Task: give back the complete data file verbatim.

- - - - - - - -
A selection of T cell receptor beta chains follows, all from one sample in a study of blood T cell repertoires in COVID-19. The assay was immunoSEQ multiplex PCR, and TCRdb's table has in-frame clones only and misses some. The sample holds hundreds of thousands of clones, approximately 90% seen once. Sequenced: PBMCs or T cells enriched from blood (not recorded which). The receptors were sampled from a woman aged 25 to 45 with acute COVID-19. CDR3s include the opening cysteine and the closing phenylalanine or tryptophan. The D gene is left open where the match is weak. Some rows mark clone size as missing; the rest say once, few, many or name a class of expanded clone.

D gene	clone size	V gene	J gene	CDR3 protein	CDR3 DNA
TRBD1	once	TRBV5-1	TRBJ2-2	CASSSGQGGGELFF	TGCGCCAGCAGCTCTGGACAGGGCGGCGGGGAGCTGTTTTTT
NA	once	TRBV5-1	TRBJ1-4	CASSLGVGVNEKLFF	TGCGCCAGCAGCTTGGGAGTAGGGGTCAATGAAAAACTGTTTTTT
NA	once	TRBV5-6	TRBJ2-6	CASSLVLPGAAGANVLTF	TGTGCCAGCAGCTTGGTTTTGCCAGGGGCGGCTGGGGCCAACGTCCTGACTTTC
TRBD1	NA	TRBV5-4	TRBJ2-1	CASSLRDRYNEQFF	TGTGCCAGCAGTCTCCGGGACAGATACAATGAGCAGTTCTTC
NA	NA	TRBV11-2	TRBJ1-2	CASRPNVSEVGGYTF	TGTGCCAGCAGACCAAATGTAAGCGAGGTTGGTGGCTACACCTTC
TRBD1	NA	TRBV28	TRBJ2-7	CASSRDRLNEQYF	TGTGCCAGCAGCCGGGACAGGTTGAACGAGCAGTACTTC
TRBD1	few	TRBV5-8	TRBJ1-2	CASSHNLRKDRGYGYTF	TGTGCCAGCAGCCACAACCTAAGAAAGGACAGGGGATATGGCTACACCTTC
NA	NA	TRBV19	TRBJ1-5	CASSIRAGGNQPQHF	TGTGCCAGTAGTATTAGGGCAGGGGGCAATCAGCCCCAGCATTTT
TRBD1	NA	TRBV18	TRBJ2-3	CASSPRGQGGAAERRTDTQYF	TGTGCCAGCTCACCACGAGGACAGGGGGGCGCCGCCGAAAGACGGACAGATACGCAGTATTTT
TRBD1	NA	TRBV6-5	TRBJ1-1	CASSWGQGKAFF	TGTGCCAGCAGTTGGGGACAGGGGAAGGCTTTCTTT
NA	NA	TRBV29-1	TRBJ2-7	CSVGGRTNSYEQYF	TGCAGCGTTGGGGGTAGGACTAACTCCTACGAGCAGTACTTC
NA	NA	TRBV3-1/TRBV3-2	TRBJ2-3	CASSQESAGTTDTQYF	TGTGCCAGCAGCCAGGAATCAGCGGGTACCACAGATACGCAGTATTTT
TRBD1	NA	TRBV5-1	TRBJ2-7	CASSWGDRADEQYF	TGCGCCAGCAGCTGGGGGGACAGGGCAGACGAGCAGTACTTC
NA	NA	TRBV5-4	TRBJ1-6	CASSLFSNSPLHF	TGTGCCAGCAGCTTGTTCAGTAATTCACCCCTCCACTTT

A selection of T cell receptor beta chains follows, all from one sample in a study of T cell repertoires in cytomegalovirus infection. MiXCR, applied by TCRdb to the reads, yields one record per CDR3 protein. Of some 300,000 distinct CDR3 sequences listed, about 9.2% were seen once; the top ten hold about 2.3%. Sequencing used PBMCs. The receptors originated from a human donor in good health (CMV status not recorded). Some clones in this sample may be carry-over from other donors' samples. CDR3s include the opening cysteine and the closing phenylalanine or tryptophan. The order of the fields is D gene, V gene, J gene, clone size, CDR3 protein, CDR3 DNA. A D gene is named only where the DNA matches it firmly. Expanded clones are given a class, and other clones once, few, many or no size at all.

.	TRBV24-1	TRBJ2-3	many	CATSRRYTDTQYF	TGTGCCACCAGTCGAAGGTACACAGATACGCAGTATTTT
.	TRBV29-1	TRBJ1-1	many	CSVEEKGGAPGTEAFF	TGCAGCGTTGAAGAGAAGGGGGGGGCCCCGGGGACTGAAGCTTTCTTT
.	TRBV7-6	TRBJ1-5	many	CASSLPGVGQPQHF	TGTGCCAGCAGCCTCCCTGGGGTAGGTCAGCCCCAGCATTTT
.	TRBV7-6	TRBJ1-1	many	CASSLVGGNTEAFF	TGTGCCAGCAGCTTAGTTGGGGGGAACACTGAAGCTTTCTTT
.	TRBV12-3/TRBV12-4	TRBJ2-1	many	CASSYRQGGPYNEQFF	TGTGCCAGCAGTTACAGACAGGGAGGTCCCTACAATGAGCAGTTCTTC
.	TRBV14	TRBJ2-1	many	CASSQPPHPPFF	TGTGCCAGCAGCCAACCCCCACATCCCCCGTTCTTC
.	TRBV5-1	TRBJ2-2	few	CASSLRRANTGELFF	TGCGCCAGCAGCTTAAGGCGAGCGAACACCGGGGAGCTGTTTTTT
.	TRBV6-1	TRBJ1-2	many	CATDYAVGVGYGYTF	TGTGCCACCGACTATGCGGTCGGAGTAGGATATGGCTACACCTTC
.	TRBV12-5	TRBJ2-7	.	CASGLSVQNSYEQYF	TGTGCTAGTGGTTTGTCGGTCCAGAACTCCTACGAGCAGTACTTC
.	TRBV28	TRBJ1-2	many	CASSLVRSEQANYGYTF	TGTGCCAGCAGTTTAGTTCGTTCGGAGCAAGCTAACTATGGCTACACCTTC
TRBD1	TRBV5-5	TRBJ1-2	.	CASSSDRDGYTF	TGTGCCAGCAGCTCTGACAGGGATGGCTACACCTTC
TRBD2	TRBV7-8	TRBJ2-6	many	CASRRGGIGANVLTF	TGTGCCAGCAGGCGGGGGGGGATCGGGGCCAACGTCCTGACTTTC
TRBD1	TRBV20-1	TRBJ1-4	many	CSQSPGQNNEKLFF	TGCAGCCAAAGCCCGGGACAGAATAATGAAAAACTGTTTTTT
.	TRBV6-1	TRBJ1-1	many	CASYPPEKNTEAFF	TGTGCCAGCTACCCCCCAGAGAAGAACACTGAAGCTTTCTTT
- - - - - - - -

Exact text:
A selection of T cell receptor beta chains follows, all from one sample in a study of blood T cell repertoires in COVID-19. The assay was immunoSEQ multiplex PCR, and TCRdb's table has in-frame clones only and misses some. The sample holds hundreds of thousands of clones, approximately 90% seen once. Sequenced: PBMCs or T cells enriched from blood (not recorded which). The receptors were sampled from a woman aged 25 to 45 with acute COVID-19. CDR3s include the opening cysteine and the closing phenylalanine or tryptophan. The D gene is left open where the match is weak. Some rows mark clone size as missing; the rest say once, few, many or name a class of expanded clone.

D gene	clone size	V gene	J gene	CDR3 protein	CDR3 DNA
TRBD1	once	TRBV5-1	TRBJ2-2	CASSSGQGGGELFF	TGCGCCAGCAGCTCTGGACAGGGCGGCGGGGAGCTGTTTTTT
NA	once	TRBV5-1	TRBJ1-4	CASSLGVGVNEKLFF	TGCGCCAGCAGCTTGGGAGTAGGGGTCAATGAAAAACTGTTTTTT
NA	once	TRBV5-6	TRBJ2-6	CASSLVLPGAAGANVLTF	TGTGCCAGCAGCTTGGTTTTGCCAGGGGCGGCTGGGGCCAACGTCCTGACTTTC
TRBD1	NA	TRBV5-4	TRBJ2-1	CASSLRDRYNEQFF	TGTGCCAGCAGTCTCCGGGACAGATACAATGAGCAGTTCTTC
NA	NA	TRBV11-2	TRBJ1-2	CASRPNVSEVGGYTF	TGTGCCAGCAGACCAAATGTAAGCGAGGTTGGTGGCTACACCTTC
TRBD1	NA	TRBV28	TRBJ2-7	CASSRDRLNEQYF	TGTGCCAGCAGCCGGGACAGGTTGAACGAGCAGTACTTC
TRBD1	few	TRBV5-8	TRBJ1-2	CASSHNLRKDRGYGYTF	TGTGCCAGCAGCCACAACCTAAGAAAGGACAGGGGATATGGCTACACCTTC
NA	NA	TRBV19	TRBJ1-5	CASSIRAGGNQPQHF	TGTGCCAGTAGTATTAGGGCAGGGGGCAATCAGCCCCAGCATTTT
TRBD1	NA	TRBV18	TRBJ2-3	CASSPRGQGGAAERRTDTQYF	TGTGCCAGCTCACCACGAGGACAGGGGGGCGCCGCCGAAAGACGGACAGATACGCAGTATTTT
TRBD1	NA	TRBV6-5	TRBJ1-1	CASSWGQGKAFF	TGTGCCAGCAGTTGGGGACAGGGGAAGGCTTTCTTT
NA	NA	TRBV29-1	TRBJ2-7	CSVGGRTNSYEQYF	TGCAGCGTTGGGGGTAGGACTAACTCCTACGAGCAGTACTTC
NA	NA	TRBV3-1/TRBV3-2	TRBJ2-3	CASSQESAGTTDTQYF	TGTGCCAGCAGCCAGGAATCAGCGGGTACCACAGATACGCAGTATTTT
TRBD1	NA	TRBV5-1	TRBJ2-7	CASSWGDRADEQYF	TGCGCCAGCAGCTGGGGGGACAGGGCAGACGAGCAGTACTTC
NA	NA	TRBV5-4	TRBJ1-6	CASSLFSNSPLHF	TGTGCCAGCAGCTTGTTCAGTAATTCACCCCTCCACTTT

A selection of T cell receptor beta chains follows, all from one sample in a study of T cell repertoires in cytomegalovirus infection. MiXCR, applied by TCRdb to the reads, yields one record per CDR3 protein. Of some 300,000 distinct CDR3 sequences listed, about 9.2% were seen once; the top ten hold about 2.3%. Sequencing used PBMCs. The receptors originated from a human donor in good health (CMV status not recorded). Some clones in this sample may be carry-over from other donors' samples. CDR3s include the opening cysteine and the closing phenylalanine or tryptophan. The order of the fields is D gene, V gene, J gene, clone size, CDR3 protein, CDR3 DNA. A D gene is named only where the DNA matches it firmly. Expanded clones are given a class, and other clones once, few, many or no size at all.

.	TRBV24-1	TRBJ2-3	many	CATSRRYTDTQYF	TGTGCCACCAGTCGAAGGTACACAGATACGCAGTATTTT
.	TRBV29-1	TRBJ1-1	many	CSVEEKGGAPGTEAFF	TGCAGCGTTGAAGAGAAGGGGGGGGCCCCGGGGACTGAAGCTTTCTTT
.	TRBV7-6	TRBJ1-5	many	CASSLPGVGQPQHF	TGTGCCAGCAGCCTCCCTGGGGTAGGTCAGCCCCAGCATTTT
.	TRBV7-6	TRBJ1-1	many	CASSLVGGNTEAFF	TGTGCCAGCAGCTTAGTTGGGGGGAACACTGAAGCTTTCTTT
.	TRBV12-3/TRBV12-4	TRBJ2-1	many	CASSYRQGGPYNEQFF	TGTGCCAGCAGTTACAGACAGGGAGGTCCCTACAATGAGCAGTTCTTC
.	TRBV14	TRBJ2-1	many	CASSQPPHPPFF	TGTGCCAGCAGCCAACCCCCACATCCCCCGTTCTTC
.	TRBV5-1	TRBJ2-2	few	CASSLRRANTGELFF	TGCGCCAGCAGCTTAAGGCGAGCGAACACCGGGGAGCTGTTTTTT
.	TRBV6-1	TRBJ1-2	many	CATDYAVGVGYGYTF	TGTGCCACCGACTATGCGGTCGGAGTAGGATATGGCTACACCTTC
.	TRBV12-5	TRBJ2-7	.	CASGLSVQNSYEQYF	TGTGCTAGTGGTTTGTCGGTCCAGAACTCCTACGAGCAGTACTTC
.	TRBV28	TRBJ1-2	many	CASSLVRSEQANYGYTF	TGTGCCAGCAGTTTAGTTCGTTCGGAGCAAGCTAACTATGGCTACACCTTC
TRBD1	TRBV5-5	TRBJ1-2	.	CASSSDRDGYTF	TGTGCCAGCAGCTCTGACAGGGATGGCTACACCTTC
TRBD2	TRBV7-8	TRBJ2-6	many	CASRRGGIGANVLTF	TGTGCCAGCAGGCGGGGGGGGATCGGGGCCAACGTCCTGACTTTC
TRBD1	TRBV20-1	TRBJ1-4	many	CSQSPGQNNEKLFF	TGCAGCCAAAGCCCGGGACAGAATAATGAAAAACTGTTTTTT
.	TRBV6-1	TRBJ1-1	many	CASYPPEKNTEAFF	TGTGCCAGCTACCCCCCAGAGAAGAACACTGAAGCTTTCTTT